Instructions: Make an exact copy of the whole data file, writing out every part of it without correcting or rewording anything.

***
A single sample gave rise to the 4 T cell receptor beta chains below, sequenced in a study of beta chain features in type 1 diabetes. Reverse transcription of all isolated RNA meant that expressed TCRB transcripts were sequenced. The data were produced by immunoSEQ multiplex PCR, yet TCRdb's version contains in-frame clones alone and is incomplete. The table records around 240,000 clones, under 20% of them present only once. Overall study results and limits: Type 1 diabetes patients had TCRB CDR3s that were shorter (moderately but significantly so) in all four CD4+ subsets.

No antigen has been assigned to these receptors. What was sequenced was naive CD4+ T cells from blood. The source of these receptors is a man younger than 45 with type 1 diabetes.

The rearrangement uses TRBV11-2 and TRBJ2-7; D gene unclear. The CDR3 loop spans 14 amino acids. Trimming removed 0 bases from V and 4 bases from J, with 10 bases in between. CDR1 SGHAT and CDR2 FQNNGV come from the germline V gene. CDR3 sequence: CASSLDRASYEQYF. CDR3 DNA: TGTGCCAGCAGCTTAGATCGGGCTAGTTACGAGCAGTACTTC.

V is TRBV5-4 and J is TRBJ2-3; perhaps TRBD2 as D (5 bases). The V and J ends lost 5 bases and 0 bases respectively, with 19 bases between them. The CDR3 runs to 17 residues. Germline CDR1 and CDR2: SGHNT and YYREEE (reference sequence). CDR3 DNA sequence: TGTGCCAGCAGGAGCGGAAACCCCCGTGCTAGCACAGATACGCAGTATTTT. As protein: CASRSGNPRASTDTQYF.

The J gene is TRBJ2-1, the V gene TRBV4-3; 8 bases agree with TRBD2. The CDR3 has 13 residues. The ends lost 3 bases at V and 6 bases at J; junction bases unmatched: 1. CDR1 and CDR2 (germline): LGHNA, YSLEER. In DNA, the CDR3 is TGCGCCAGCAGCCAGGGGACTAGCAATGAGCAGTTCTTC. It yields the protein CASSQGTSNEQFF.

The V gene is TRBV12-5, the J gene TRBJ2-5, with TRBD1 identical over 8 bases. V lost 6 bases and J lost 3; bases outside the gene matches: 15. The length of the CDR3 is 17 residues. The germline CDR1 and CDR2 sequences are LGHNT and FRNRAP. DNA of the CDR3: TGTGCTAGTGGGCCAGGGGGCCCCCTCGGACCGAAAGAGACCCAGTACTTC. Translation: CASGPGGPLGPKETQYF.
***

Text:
A single sample gave rise to the 4 T cell receptor beta chains below, sequenced in a study of beta chain features in type 1 diabetes. Reverse transcription of all isolated RNA meant that expressed TCRB transcripts were sequenced. The data were produced by immunoSEQ multiplex PCR, yet TCRdb's version contains in-frame clones alone and is incomplete. The table records around 240,000 clones, under 20% of them present only once. Overall study results and limits: Type 1 diabetes patients had TCRB CDR3s that were shorter (moderately but significantly so) in all four CD4+ subsets.

No antigen has been assigned to these receptors. What was sequenced was naive CD4+ T cells from blood. The source of these receptors is a man younger than 45 with type 1 diabetes.

The rearrangement uses TRBV11-2 and TRBJ2-7; D gene unclear. The CDR3 loop spans 14 amino acids. Trimming removed 0 bases from V and 4 bases from J, with 10 bases in between. CDR1 SGHAT and CDR2 FQNNGV come from the germline V gene. CDR3 sequence: CASSLDRASYEQYF. CDR3 DNA: TGTGCCAGCAGCTTAGATCGGGCTAGTTACGAGCAGTACTTC.

V is TRBV5-4 and J is TRBJ2-3; perhaps TRBD2 as D (5 bases). The V and J ends lost 5 bases and 0 bases respectively, with 19 bases between them. The CDR3 runs to 17 residues. Germline CDR1 and CDR2: SGHNT and YYREEE (reference sequence). CDR3 DNA sequence: TGTGCCAGCAGGAGCGGAAACCCCCGTGCTAGCACAGATACGCAGTATTTT. As protein: CASRSGNPRASTDTQYF.

The J gene is TRBJ2-1, the V gene TRBV4-3; 8 bases agree with TRBD2. The CDR3 has 13 residues. The ends lost 3 bases at V and 6 bases at J; junction bases unmatched: 1. CDR1 and CDR2 (germline): LGHNA, YSLEER. In DNA, the CDR3 is TGCGCCAGCAGCCAGGGGACTAGCAATGAGCAGTTCTTC. It yields the protein CASSQGTSNEQFF.

The V gene is TRBV12-5, the J gene TRBJ2-5, with TRBD1 identical over 8 bases. V lost 6 bases and J lost 3; bases outside the gene matches: 15. The length of the CDR3 is 17 residues. The germline CDR1 and CDR2 sequences are LGHNT and FRNRAP. DNA of the CDR3: TGTGCTAGTGGGCCAGGGGGCCCCCTCGGACCGAAAGAGACCCAGTACTTC. Translation: CASGPGGPLGPKETQYF.